First, it is important to determine if you are being laid off or if you are being
placed on a "temporary leave in accordance with your company's leave policies." In
the first scenario, being laid off, this means that you do not have a job to come
back to and will be asked to reapply.
If you are placed on leave – whether paid or unpaid – this means that your workplace
is temporarily suspending services but will keep your position for you and expect you to return when the company reopens.
If you are not sure, please ask this question directly of your boss or your HR office,
as this is a very important distinction.
If you are being placed on leave in accordance with an official policy, then the
days you are not working will not count as unemployment and will not count against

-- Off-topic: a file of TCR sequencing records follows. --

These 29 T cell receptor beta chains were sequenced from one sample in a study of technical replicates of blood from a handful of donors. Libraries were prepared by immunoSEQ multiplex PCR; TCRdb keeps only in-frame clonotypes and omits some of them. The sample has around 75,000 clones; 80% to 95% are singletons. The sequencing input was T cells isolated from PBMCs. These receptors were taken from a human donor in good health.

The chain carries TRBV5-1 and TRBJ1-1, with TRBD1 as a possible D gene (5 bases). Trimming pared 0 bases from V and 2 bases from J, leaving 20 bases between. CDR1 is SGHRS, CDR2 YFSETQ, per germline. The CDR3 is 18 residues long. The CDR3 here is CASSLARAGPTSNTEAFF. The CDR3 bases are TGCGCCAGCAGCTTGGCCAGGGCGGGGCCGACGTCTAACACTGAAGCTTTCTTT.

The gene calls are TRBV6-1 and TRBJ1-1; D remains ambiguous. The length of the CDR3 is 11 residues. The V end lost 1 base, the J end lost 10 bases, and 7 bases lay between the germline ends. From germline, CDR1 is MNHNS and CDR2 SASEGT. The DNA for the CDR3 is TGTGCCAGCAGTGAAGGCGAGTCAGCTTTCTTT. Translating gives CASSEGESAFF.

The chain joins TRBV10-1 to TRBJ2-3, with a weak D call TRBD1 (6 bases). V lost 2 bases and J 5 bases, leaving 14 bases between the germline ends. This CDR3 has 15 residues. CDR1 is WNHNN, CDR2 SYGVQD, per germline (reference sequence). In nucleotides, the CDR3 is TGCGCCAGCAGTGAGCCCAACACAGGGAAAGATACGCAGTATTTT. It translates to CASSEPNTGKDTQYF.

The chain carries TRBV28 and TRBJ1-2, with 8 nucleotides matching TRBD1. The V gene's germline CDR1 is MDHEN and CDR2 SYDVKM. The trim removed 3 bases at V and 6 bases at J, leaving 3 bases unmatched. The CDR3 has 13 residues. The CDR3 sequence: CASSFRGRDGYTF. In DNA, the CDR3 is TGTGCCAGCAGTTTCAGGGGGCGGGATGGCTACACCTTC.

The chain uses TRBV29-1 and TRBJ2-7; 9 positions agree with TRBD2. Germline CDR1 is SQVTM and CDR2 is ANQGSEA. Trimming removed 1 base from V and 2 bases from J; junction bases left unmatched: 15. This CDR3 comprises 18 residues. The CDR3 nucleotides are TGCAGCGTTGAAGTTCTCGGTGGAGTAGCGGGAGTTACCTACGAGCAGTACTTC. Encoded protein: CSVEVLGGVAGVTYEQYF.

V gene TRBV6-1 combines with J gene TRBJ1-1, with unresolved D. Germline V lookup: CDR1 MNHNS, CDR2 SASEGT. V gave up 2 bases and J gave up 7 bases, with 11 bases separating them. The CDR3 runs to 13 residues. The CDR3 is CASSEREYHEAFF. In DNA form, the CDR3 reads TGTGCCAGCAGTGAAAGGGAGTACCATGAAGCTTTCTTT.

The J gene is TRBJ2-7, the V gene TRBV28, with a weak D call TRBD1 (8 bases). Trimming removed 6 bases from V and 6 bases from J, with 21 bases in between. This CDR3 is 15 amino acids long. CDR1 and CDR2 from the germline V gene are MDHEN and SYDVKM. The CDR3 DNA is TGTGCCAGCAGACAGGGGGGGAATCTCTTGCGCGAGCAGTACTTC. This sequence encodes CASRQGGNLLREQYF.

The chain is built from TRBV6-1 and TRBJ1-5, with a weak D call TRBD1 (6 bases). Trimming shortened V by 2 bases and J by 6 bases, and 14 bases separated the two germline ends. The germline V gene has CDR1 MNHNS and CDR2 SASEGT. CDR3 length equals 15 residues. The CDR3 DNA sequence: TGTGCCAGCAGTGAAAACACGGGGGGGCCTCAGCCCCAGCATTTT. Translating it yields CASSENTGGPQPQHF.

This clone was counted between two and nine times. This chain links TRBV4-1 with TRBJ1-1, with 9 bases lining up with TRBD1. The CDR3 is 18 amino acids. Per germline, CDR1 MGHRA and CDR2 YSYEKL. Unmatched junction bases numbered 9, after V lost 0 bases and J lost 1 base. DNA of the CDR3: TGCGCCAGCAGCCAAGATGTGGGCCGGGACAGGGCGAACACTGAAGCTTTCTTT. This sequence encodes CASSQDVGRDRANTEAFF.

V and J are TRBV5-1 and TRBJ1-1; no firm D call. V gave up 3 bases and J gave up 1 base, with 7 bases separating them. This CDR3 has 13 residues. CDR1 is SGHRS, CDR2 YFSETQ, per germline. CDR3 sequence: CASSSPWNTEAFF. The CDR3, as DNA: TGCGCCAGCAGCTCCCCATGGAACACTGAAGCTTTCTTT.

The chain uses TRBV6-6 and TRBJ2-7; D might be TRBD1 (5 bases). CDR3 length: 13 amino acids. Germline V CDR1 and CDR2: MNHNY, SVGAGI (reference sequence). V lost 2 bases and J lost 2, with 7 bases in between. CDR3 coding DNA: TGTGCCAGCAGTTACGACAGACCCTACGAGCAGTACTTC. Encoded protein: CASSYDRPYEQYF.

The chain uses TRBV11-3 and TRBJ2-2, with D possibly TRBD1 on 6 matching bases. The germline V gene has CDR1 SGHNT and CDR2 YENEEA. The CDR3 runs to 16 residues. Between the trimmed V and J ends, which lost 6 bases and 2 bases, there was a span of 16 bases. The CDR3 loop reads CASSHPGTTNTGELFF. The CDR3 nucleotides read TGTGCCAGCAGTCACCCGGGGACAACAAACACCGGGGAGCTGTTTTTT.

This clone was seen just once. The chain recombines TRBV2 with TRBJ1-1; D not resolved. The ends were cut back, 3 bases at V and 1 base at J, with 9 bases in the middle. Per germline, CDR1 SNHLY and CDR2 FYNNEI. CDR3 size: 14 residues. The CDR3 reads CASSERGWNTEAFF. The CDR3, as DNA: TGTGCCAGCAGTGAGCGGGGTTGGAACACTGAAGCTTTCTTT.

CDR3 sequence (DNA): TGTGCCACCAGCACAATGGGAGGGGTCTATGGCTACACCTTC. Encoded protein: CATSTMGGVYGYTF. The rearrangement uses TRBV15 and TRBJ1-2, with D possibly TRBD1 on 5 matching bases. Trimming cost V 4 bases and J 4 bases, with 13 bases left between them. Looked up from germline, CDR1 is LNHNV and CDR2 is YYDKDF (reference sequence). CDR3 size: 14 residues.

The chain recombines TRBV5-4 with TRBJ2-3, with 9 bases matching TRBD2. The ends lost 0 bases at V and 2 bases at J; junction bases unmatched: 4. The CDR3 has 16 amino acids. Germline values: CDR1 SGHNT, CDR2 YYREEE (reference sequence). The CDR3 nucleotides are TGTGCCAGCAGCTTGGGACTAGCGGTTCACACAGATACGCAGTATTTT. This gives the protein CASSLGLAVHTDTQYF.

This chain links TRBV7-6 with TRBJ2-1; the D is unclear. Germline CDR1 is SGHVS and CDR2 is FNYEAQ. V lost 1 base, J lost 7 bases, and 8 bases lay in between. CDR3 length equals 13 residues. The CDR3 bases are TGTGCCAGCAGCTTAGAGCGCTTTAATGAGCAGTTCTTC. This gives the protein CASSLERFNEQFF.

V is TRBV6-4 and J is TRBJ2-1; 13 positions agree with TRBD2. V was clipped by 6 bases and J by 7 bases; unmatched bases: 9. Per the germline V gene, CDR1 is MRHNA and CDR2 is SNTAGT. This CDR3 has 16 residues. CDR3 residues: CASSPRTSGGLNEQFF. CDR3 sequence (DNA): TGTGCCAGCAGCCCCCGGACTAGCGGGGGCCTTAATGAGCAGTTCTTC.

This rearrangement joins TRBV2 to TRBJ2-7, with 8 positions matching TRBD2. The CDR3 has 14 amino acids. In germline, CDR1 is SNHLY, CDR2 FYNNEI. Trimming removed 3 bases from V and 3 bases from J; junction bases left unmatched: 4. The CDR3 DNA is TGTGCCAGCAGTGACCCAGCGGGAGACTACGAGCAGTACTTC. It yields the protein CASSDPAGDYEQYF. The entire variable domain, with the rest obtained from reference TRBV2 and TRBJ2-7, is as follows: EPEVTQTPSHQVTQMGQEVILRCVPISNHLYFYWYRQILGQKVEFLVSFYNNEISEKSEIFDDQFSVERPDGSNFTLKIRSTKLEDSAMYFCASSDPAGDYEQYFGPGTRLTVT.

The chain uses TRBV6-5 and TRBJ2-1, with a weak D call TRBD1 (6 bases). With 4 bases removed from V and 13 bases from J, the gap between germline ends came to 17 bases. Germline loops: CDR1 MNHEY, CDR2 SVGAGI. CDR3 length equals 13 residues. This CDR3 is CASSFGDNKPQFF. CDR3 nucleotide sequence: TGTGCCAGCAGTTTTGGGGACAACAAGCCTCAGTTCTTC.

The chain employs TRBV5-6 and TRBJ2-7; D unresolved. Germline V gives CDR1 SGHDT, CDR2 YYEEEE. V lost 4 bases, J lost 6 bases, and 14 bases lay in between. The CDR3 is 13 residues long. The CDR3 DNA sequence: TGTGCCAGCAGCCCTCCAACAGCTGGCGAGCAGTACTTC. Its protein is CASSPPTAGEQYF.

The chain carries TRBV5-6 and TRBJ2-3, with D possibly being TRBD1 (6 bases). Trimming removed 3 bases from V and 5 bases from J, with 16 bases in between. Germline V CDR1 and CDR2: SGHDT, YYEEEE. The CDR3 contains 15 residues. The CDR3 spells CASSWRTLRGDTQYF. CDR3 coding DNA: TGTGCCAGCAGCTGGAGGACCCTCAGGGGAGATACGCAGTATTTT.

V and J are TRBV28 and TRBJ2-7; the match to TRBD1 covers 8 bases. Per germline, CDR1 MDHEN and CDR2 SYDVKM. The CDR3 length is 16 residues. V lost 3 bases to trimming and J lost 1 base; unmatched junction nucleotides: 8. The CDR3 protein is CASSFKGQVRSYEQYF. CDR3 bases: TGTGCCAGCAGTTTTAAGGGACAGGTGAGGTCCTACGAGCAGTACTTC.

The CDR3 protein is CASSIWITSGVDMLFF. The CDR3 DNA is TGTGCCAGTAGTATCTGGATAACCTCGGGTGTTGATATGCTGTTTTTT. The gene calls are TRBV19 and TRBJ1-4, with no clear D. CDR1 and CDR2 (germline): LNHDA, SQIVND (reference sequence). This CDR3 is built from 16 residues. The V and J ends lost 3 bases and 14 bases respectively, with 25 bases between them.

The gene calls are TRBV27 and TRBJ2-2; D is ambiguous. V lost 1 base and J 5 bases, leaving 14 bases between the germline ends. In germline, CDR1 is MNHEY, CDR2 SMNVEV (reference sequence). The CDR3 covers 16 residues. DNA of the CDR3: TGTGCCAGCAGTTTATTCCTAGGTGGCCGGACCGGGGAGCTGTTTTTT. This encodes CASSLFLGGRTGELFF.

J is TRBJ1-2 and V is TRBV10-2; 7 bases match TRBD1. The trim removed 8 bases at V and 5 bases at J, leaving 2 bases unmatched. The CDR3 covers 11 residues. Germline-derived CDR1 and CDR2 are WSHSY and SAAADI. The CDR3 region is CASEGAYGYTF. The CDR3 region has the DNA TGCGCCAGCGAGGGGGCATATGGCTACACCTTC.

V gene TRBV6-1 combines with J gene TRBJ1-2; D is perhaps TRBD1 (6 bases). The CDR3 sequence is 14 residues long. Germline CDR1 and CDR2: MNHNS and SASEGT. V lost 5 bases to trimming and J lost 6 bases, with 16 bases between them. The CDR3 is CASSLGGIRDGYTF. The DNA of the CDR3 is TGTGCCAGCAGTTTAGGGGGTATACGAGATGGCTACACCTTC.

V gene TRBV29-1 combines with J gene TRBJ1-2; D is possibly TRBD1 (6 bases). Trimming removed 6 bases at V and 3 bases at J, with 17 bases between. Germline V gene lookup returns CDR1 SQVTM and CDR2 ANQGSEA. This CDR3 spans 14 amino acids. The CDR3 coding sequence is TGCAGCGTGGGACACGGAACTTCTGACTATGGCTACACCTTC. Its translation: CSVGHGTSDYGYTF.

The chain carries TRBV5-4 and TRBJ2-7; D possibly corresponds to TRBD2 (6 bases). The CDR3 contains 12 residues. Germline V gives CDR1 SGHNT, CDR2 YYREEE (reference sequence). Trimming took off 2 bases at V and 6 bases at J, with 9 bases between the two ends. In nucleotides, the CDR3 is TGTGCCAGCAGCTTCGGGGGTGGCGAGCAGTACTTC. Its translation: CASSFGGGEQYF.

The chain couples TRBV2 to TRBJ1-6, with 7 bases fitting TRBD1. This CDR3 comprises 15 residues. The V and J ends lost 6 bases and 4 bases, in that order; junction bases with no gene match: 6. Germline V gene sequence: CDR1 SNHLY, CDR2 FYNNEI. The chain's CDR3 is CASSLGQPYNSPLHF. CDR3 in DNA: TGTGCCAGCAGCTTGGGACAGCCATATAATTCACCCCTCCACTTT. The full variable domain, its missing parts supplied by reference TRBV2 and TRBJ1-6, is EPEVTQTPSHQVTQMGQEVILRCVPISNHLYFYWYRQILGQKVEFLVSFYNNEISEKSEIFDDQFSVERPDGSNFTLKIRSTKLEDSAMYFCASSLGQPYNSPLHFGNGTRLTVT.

your 90-day maximum period of unemployment (your "unemployment clock").
If you are being laid off, however, you are required to report this end in employment
within 10 days. These days will count against your 90-day unemployment clock. It is
important to note that the international community has asked SEVP and USCIS to issue
guidance on this issue and consider a temporary halt in counting of unemployment days
– if any update is released (and we hope it will be) we will share it with you.
In the meantime, we have to operate under the normal rules. If you are not clear on how many days you have left
of your 90-day unemployment clock, please contact Global Education for an update.